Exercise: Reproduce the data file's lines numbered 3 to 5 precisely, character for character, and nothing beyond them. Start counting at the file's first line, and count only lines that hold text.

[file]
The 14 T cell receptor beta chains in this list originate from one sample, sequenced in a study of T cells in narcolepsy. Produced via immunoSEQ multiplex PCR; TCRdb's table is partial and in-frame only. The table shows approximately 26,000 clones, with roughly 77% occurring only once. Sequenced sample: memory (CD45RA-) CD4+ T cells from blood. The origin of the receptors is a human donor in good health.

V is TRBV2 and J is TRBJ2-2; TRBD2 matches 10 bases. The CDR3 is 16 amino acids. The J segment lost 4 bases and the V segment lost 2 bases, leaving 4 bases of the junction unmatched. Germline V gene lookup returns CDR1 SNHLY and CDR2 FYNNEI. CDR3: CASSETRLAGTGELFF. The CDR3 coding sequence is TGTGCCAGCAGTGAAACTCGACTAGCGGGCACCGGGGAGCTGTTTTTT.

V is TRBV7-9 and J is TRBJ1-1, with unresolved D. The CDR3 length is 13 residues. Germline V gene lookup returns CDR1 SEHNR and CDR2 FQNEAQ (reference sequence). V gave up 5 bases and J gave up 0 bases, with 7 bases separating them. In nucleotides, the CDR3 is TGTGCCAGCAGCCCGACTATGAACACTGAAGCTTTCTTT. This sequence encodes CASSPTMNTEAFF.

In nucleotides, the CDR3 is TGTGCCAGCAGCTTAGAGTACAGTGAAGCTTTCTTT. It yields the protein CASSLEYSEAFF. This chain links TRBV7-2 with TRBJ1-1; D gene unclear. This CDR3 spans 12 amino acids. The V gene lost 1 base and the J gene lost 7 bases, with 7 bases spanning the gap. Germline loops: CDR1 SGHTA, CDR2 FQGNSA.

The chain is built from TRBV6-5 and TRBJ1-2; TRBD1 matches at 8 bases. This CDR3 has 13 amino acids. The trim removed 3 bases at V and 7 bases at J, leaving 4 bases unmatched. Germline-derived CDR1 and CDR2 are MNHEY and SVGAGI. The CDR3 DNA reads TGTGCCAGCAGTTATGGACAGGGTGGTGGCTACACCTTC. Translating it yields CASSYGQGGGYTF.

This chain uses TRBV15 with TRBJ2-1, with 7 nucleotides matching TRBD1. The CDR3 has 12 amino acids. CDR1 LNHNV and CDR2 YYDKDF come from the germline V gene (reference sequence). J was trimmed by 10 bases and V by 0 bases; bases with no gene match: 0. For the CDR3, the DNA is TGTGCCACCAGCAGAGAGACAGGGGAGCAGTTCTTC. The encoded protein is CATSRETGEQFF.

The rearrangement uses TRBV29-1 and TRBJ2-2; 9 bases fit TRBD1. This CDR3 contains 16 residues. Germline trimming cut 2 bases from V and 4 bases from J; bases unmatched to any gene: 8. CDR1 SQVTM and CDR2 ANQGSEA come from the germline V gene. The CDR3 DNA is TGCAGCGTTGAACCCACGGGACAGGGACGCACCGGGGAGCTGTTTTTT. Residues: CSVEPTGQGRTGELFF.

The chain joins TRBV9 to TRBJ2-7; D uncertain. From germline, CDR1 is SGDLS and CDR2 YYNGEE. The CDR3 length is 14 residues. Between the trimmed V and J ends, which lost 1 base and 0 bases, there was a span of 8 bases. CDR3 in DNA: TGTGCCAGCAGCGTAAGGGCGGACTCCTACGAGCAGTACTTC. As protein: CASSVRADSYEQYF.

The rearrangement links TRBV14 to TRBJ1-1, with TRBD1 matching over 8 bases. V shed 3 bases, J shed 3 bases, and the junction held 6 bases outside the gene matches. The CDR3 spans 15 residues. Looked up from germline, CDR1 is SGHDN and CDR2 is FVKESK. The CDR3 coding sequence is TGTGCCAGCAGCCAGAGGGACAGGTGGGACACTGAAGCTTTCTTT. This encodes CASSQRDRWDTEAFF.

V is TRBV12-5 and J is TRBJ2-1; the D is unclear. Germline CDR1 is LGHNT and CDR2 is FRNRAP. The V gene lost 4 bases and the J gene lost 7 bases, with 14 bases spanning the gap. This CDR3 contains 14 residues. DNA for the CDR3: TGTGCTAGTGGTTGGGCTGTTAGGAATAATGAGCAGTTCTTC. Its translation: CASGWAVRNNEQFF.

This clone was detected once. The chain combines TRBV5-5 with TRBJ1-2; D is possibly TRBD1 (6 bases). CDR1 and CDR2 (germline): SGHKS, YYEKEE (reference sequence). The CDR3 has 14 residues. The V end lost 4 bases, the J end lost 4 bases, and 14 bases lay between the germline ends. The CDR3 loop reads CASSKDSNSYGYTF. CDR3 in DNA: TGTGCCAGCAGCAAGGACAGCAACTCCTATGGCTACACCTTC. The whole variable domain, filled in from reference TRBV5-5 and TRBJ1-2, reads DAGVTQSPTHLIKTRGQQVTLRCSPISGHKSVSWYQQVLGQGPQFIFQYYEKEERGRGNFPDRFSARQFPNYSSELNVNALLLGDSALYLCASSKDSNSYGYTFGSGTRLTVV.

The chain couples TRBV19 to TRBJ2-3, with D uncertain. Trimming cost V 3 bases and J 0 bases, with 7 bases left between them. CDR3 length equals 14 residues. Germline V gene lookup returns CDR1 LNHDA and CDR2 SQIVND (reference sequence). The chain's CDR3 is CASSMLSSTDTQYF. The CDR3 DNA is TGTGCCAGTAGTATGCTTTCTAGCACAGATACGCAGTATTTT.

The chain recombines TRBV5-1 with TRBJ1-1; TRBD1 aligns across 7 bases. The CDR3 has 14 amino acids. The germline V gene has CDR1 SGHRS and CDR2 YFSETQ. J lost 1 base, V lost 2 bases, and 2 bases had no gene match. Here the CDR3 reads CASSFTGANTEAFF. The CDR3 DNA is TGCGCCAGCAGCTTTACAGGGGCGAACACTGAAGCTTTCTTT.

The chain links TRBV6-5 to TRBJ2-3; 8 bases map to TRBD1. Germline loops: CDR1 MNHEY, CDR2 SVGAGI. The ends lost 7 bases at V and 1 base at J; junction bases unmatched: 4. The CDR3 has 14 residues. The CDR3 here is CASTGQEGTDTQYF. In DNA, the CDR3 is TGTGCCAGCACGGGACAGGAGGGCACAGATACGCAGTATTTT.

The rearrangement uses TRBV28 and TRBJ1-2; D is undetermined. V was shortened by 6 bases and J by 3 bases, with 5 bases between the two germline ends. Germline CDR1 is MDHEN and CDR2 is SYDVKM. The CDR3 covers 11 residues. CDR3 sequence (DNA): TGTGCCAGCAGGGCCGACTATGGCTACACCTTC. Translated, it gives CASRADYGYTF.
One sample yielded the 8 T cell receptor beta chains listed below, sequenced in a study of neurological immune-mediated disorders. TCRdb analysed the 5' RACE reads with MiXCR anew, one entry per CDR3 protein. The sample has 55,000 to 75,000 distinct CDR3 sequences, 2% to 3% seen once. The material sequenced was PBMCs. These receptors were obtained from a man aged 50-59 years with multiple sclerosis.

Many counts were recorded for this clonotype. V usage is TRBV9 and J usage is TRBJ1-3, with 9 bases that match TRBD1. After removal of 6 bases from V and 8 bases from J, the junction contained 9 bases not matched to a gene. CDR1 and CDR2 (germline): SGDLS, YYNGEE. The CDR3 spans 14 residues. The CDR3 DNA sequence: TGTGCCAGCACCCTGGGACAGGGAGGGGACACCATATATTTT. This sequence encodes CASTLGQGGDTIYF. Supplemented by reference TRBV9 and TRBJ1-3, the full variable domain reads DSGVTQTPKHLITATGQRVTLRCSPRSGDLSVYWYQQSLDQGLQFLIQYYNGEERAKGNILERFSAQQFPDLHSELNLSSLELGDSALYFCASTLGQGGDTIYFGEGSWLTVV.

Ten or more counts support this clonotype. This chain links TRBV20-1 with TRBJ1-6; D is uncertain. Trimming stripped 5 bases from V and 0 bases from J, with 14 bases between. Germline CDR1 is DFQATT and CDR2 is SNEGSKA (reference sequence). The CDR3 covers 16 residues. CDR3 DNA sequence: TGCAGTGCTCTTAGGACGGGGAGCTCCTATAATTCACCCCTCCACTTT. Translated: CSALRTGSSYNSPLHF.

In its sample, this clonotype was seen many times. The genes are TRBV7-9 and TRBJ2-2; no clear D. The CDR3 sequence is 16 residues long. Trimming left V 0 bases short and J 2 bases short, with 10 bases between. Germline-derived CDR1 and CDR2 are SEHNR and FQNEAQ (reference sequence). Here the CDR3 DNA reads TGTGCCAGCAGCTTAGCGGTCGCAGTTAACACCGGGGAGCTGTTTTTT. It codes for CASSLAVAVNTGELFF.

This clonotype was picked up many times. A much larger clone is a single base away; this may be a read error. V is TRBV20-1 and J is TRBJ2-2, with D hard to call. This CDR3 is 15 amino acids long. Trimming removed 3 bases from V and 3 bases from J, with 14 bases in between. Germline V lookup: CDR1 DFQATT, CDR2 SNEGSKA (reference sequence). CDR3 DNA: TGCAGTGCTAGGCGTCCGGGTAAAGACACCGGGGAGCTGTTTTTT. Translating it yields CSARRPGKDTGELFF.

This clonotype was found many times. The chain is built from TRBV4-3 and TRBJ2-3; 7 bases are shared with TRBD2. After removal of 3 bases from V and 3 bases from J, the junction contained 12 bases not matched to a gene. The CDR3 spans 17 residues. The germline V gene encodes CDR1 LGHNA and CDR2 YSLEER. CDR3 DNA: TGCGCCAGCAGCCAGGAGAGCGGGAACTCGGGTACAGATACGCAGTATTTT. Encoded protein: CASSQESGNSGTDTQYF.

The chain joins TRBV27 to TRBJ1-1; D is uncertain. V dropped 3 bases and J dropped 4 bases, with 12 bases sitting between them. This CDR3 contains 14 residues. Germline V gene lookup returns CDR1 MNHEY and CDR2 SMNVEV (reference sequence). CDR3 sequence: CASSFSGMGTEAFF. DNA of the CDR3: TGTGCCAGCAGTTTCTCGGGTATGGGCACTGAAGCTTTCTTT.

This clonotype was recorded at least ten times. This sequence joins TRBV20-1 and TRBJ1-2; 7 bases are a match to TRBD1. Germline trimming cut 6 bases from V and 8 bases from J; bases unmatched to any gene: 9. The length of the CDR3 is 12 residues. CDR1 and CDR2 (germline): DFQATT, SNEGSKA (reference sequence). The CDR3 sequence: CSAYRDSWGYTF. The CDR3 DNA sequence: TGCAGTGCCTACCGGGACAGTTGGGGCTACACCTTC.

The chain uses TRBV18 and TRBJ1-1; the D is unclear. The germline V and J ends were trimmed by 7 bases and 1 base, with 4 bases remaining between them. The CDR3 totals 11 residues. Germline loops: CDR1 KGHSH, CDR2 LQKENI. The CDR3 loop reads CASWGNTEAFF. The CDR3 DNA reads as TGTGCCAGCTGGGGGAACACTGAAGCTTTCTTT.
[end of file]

V is TRBV7-9 and J is TRBJ1-1, with unresolved D. The CDR3 length is 13 residues. Germline V gene lookup returns CDR1 SEHNR and CDR2 FQNEAQ (reference sequence). V gave up 5 bases and J gave up 0 bases, with 7 bases separating them. In nucleotides, the CDR3 is TGTGCCAGCAGCCCGACTATGAACACTGAAGCTTTCTTT. This sequence encodes CASSPTMNTEAFF.

In nucleotides, the CDR3 is TGTGCCAGCAGCTTAGAGTACAGTGAAGCTTTCTTT. It yields the protein CASSLEYSEAFF. This chain links TRBV7-2 with TRBJ1-1; D gene unclear. This CDR3 spans 12 amino acids. The V gene lost 1 base and the J gene lost 7 bases, with 7 bases spanning the gap. Germline loops: CDR1 SGHTA, CDR2 FQGNSA.

The chain is built from TRBV6-5 and TRBJ1-2; TRBD1 matches at 8 bases. This CDR3 has 13 amino acids. The trim removed 3 bases at V and 7 bases at J, leaving 4 bases unmatched. Germline-derived CDR1 and CDR2 are MNHEY and SVGAGI. The CDR3 DNA reads TGTGCCAGCAGTTATGGACAGGGTGGTGGCTACACCTTC. Translating it yields CASSYGQGGGYTF.